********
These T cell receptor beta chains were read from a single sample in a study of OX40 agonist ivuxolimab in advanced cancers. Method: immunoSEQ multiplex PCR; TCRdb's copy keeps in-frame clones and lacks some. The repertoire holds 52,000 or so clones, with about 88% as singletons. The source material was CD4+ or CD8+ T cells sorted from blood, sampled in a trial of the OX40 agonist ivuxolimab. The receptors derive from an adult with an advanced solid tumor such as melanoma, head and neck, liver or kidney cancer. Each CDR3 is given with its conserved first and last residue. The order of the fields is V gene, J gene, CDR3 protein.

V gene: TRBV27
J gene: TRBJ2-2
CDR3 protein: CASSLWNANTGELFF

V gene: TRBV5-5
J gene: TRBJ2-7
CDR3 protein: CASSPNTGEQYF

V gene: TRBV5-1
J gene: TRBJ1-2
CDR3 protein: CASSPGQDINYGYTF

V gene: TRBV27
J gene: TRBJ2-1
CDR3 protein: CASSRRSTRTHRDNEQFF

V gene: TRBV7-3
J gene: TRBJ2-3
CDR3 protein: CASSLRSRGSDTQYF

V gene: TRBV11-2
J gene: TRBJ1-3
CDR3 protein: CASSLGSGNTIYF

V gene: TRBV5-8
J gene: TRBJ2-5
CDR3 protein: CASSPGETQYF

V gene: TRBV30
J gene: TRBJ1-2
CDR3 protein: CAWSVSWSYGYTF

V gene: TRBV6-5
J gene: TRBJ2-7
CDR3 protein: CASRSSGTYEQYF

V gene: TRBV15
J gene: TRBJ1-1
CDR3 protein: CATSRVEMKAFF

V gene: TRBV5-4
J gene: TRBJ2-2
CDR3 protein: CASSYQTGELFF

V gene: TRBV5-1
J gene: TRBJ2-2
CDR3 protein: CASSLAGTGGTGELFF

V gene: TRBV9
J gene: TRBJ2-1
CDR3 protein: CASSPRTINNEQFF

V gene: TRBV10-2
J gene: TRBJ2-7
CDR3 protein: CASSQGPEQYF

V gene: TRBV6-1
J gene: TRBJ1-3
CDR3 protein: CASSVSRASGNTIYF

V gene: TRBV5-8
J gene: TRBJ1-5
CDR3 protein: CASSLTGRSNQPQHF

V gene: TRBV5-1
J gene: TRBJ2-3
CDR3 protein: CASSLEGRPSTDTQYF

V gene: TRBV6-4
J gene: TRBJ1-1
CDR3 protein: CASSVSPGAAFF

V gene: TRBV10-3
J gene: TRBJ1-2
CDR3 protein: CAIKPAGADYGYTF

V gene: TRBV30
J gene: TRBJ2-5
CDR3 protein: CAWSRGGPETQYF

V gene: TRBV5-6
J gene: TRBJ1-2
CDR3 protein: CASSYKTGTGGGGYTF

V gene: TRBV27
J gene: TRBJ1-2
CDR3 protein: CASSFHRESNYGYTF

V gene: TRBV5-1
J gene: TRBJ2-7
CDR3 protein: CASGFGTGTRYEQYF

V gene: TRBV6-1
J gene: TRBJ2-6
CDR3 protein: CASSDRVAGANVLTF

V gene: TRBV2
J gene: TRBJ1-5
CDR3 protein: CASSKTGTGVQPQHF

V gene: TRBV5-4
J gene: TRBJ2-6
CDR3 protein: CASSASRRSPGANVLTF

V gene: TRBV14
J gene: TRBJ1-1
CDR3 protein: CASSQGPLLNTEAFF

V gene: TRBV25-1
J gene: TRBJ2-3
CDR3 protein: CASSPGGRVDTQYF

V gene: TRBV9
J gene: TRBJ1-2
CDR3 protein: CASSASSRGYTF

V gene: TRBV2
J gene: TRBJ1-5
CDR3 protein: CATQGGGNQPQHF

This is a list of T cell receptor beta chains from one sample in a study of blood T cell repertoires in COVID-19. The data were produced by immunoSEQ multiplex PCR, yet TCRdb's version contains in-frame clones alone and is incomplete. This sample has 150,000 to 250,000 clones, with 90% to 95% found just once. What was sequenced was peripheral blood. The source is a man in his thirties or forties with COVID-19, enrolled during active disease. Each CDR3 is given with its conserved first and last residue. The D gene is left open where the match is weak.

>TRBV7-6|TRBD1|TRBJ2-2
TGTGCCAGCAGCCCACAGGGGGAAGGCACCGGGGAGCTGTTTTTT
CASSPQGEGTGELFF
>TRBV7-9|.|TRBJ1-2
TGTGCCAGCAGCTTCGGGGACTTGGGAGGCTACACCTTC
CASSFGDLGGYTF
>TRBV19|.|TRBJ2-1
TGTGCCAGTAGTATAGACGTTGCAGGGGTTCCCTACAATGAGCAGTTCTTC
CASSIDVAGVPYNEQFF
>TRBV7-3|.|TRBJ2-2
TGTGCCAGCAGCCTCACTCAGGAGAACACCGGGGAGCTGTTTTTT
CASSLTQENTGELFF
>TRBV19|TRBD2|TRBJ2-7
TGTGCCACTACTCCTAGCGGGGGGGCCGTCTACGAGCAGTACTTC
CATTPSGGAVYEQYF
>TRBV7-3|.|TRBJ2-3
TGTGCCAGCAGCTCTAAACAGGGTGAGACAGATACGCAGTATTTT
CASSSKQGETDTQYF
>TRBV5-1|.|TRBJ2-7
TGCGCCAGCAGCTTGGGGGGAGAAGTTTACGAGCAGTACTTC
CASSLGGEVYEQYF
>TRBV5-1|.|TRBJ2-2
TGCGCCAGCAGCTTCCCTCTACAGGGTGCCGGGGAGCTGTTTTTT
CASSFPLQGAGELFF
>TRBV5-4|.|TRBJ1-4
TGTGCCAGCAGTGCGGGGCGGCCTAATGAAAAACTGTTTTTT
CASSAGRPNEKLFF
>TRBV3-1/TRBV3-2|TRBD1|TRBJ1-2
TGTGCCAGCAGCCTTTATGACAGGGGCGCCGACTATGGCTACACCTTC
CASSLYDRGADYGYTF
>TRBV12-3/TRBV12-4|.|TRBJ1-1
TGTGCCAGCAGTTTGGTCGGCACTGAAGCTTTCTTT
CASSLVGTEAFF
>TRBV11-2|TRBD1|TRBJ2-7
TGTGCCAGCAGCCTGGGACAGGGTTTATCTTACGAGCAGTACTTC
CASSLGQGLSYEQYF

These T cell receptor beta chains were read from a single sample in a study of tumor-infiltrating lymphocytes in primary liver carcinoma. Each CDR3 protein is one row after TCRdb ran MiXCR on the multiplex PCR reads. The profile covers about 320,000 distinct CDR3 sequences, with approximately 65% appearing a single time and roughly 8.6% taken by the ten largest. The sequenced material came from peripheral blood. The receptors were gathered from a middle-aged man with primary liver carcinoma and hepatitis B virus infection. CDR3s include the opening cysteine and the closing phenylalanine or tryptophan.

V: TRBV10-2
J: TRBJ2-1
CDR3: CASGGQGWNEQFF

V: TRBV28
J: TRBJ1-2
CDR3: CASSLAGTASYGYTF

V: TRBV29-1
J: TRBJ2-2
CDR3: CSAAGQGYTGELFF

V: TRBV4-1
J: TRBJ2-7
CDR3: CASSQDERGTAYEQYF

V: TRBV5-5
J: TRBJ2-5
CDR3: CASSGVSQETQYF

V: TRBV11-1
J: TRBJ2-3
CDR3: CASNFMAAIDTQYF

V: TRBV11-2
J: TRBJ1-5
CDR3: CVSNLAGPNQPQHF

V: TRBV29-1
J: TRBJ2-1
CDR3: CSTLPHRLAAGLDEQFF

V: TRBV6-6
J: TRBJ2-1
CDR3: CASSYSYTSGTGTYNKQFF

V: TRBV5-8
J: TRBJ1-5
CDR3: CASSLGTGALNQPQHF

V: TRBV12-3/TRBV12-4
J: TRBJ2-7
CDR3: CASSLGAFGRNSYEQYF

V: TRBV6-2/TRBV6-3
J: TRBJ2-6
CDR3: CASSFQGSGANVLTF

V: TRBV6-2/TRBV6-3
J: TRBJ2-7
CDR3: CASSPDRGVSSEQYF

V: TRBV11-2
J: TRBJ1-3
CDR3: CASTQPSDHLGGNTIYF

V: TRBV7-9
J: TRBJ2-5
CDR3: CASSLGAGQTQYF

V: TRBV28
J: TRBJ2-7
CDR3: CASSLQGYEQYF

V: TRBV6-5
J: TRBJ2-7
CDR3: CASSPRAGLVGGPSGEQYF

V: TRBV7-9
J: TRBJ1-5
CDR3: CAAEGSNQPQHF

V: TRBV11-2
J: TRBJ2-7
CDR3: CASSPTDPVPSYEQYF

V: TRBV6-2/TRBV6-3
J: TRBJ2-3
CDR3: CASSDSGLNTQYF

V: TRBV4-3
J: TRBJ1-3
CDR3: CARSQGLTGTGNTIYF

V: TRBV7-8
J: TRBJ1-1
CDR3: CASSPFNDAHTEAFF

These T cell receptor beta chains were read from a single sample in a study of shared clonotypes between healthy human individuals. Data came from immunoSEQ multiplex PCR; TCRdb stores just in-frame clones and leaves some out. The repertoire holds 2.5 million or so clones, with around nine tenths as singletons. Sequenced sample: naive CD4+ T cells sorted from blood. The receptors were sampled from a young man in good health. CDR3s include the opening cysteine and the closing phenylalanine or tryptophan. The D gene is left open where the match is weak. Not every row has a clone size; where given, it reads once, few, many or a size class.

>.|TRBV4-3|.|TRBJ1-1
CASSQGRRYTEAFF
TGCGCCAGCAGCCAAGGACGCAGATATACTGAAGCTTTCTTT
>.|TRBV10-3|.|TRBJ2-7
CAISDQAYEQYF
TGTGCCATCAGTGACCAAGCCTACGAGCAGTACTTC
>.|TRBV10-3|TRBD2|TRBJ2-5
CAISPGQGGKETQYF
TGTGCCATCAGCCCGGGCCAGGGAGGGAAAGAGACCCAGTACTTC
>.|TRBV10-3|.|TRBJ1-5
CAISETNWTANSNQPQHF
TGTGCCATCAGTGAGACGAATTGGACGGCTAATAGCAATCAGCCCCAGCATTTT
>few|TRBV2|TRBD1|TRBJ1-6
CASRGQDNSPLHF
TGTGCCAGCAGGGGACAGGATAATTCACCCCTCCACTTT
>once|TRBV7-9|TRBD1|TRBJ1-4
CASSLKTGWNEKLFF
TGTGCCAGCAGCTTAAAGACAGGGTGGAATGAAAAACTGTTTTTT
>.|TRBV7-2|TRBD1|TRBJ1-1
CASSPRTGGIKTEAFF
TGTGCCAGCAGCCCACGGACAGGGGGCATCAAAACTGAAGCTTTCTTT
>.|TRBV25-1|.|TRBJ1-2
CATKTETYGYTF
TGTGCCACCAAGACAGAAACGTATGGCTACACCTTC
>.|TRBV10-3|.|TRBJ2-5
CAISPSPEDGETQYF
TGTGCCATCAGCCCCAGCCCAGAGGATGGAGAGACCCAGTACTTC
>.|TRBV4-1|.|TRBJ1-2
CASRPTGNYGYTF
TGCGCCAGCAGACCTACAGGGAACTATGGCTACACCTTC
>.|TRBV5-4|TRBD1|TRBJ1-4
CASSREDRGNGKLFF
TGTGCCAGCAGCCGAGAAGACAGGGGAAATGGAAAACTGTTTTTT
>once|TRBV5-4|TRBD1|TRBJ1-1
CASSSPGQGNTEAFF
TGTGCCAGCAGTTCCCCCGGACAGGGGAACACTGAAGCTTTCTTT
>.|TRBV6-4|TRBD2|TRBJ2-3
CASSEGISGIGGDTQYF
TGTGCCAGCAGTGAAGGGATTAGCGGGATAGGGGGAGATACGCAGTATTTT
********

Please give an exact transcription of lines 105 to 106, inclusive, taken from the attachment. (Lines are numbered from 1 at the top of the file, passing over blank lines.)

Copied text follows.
>TRBV19|TRBD2|TRBJ2-7
TGTGCCACTACTCCTAGCGGGGGGGCCGTCTACGAGCAGTACTTC